08/01/2012 02:48 pm ET Updated Oct 01, 2012

Be Heard on Keystone XL Pipeline Today

It's beyond clear to us now that the world is warming in increasingly dangerous ways. Just two of many examples: just after the huge "derecho" storm pillaged a path from the Midwest to the mid-Atlantic and the Colorado wildfires were at their destructive apex, the National Oceanic and Atmospheric Administration released a study indicating the scientifically based view that extreme weather events can be attributed in great part to man made climate change.

So it should come as no surprise that now 70 percent of Americans have come to believe that the climate is warming, up 18 points from the winter of 2010.

Yet, oddly, the State Department's environmental review process of the Keystone XL pipeline, carrying bitumen products from one of the planet's greatest bastions of climate wrecking carbon, does not include a consideration of climate impacts. And has created a portal so you can comment on that, here, until July 30.

Americans have been feeling impacts from climate change right at home. Be it the threat to home and health of the unprecedentedly hot wildfires in Colorado, or the drought that has been parching 29 states of the nation, or the power outages and damage to homes from Illinois to Washington, D.C., due to the monster "derecho" thunder storm in early summer, or the health impacts of trying to sleep in air that stays unrelentingly hot across the Midwest. Add to that your air conditioning bill has probably been showing a powerful cost of climate change, and very soon your food bill will be showing the effect, not to mention railways, utilities and tarmacs have been needing repair and adjustments due to special heat impacts.

So please tell your thoughts about climate change to the State Department here with a reminder that if the Keystone tar sands oil products are used as intended, it would be "game over" for the climate according to Dr. James Hansen of NASA's Goddard Institute for Space Studies.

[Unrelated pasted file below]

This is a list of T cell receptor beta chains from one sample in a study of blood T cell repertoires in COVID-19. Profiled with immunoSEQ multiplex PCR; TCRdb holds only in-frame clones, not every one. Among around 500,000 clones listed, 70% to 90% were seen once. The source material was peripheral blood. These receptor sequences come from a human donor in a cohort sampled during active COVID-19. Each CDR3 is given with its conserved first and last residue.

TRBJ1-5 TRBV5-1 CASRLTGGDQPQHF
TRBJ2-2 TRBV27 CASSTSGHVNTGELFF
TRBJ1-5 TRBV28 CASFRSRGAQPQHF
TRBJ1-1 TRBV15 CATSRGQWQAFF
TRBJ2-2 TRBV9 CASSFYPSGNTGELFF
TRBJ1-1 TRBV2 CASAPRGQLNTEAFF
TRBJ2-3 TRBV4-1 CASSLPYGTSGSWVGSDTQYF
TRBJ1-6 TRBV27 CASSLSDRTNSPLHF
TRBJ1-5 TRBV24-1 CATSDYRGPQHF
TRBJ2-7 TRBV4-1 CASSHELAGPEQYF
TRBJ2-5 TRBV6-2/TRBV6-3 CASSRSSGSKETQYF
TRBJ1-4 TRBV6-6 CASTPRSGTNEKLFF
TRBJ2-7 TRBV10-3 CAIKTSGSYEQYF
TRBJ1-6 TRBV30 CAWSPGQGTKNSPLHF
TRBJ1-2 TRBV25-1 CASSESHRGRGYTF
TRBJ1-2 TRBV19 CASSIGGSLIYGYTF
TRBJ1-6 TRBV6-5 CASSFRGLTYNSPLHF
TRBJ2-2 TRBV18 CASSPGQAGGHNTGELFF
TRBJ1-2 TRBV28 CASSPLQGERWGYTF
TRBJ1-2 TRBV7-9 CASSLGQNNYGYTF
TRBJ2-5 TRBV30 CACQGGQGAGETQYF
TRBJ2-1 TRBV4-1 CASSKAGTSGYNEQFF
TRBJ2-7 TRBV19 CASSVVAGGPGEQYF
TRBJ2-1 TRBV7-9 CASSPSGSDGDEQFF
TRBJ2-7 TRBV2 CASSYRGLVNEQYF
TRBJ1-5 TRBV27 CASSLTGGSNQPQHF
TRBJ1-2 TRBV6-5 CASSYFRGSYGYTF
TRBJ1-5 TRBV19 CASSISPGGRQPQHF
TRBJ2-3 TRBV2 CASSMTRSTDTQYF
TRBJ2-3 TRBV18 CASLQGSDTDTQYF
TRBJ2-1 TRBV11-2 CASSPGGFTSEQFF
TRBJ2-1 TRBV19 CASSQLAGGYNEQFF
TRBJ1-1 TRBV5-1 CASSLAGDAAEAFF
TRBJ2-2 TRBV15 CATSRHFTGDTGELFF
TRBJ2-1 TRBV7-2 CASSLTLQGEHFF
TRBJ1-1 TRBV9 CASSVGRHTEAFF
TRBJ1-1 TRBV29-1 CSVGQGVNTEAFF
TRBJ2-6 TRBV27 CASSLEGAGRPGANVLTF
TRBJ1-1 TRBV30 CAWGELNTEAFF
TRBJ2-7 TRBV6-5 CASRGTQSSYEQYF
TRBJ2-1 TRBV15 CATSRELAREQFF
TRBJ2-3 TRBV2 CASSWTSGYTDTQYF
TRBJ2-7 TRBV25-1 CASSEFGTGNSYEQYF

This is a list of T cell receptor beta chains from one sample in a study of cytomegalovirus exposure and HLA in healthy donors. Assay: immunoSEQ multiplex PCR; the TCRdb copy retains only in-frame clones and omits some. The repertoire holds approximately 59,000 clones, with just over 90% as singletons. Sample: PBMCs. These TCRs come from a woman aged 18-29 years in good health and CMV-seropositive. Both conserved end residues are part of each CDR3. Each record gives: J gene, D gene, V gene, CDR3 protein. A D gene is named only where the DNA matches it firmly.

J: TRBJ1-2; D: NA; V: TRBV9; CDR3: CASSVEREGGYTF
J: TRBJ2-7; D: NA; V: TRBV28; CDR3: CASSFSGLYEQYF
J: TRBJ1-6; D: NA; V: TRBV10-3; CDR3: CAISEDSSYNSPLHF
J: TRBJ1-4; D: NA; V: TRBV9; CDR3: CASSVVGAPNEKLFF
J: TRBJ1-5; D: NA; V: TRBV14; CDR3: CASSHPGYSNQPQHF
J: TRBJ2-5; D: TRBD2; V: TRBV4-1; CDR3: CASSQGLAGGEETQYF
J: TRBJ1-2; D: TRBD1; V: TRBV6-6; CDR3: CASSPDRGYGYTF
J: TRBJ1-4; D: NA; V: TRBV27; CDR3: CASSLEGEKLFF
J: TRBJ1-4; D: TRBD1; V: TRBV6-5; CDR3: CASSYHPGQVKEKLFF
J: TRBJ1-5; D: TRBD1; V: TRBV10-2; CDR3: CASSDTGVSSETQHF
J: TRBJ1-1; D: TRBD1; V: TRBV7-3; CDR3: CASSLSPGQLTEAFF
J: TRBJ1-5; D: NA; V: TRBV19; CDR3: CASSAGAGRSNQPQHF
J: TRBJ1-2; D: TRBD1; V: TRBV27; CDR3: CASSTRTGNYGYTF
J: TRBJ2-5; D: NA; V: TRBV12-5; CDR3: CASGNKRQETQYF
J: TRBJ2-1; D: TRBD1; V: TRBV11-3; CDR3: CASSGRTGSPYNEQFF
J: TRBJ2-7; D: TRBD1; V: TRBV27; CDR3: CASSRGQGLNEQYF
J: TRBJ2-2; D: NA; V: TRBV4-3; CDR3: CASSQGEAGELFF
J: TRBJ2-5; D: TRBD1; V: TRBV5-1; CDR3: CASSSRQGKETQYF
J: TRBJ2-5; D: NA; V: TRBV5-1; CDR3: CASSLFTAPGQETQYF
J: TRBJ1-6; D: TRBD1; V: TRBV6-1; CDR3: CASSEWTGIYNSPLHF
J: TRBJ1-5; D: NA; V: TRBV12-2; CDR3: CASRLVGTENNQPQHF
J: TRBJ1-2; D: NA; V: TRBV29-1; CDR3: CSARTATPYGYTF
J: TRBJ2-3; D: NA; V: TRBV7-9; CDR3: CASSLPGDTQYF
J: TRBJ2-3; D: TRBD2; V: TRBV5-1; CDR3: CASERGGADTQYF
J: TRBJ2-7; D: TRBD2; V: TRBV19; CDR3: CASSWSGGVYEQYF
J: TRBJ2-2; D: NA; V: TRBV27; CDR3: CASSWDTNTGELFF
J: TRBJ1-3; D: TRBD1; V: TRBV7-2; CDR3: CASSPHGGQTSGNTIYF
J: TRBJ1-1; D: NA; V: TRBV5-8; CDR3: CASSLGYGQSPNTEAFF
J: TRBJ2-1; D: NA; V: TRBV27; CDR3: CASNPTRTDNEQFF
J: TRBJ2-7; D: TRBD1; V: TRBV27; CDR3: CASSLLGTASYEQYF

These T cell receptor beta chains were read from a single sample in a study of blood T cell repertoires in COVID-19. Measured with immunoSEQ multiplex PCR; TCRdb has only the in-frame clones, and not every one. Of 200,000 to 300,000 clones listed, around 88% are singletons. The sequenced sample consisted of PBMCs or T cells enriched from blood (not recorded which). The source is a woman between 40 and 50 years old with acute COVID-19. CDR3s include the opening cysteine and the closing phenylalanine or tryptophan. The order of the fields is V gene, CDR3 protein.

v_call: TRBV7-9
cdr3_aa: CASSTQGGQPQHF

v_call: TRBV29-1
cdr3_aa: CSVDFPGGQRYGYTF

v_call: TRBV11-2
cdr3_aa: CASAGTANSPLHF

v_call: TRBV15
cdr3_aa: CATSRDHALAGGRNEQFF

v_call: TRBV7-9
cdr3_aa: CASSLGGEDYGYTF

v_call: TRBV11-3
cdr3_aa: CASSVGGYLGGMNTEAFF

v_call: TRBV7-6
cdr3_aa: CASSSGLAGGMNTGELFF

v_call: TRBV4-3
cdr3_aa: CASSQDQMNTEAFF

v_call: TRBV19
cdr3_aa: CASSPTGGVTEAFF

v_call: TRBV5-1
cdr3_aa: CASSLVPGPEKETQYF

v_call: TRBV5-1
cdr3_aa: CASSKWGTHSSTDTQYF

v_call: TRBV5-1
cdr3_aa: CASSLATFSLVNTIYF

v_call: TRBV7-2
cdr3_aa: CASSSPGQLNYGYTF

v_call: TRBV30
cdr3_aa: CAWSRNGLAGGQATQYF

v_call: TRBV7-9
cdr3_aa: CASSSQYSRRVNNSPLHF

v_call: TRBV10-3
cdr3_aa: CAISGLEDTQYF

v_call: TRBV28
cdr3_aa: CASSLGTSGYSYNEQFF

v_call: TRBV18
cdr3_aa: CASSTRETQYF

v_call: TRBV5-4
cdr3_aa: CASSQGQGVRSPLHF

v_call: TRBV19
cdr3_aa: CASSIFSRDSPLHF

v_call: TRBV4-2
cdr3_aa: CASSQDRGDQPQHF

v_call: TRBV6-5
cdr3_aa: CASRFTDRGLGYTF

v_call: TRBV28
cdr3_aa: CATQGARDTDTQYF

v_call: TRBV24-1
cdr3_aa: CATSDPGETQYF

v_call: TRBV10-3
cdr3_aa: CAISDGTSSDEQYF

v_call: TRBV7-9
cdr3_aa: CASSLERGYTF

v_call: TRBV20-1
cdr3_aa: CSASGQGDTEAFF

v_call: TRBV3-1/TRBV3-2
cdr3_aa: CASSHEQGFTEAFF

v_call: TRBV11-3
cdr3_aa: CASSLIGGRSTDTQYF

Here are more grim facts about soaring temperatures that the State Department needs to consider:

* 2012 is the hottest year ever recorded since 1895 according to NOAA.
* Satellite images show that ice melt across Greenland shot up from 40 percent on July 8 to 97 percent four days later.
* The earth is warming faster than previous climate models had predicted.
* "During June [2012], there were at least 3,282 daily record high temperatures broken or tied, and at least 1,955 records for warmest overnight low temperature."
* "Through July 18, there have been 3,369 record daily highs broken or tied, and 2,456 record warm overnight low temperature records set or tied."
* "In a long-term trend that demonstrates the effects of a warming climate, daily record-high temperatures have recently been outpacing daily record lows by an average of 2-to-1... According to a 2009 study, if the climate were not warming, this ratio would be expected to be even."

Please take a moment to assert the importance of climate change in the State Department's environmental review process.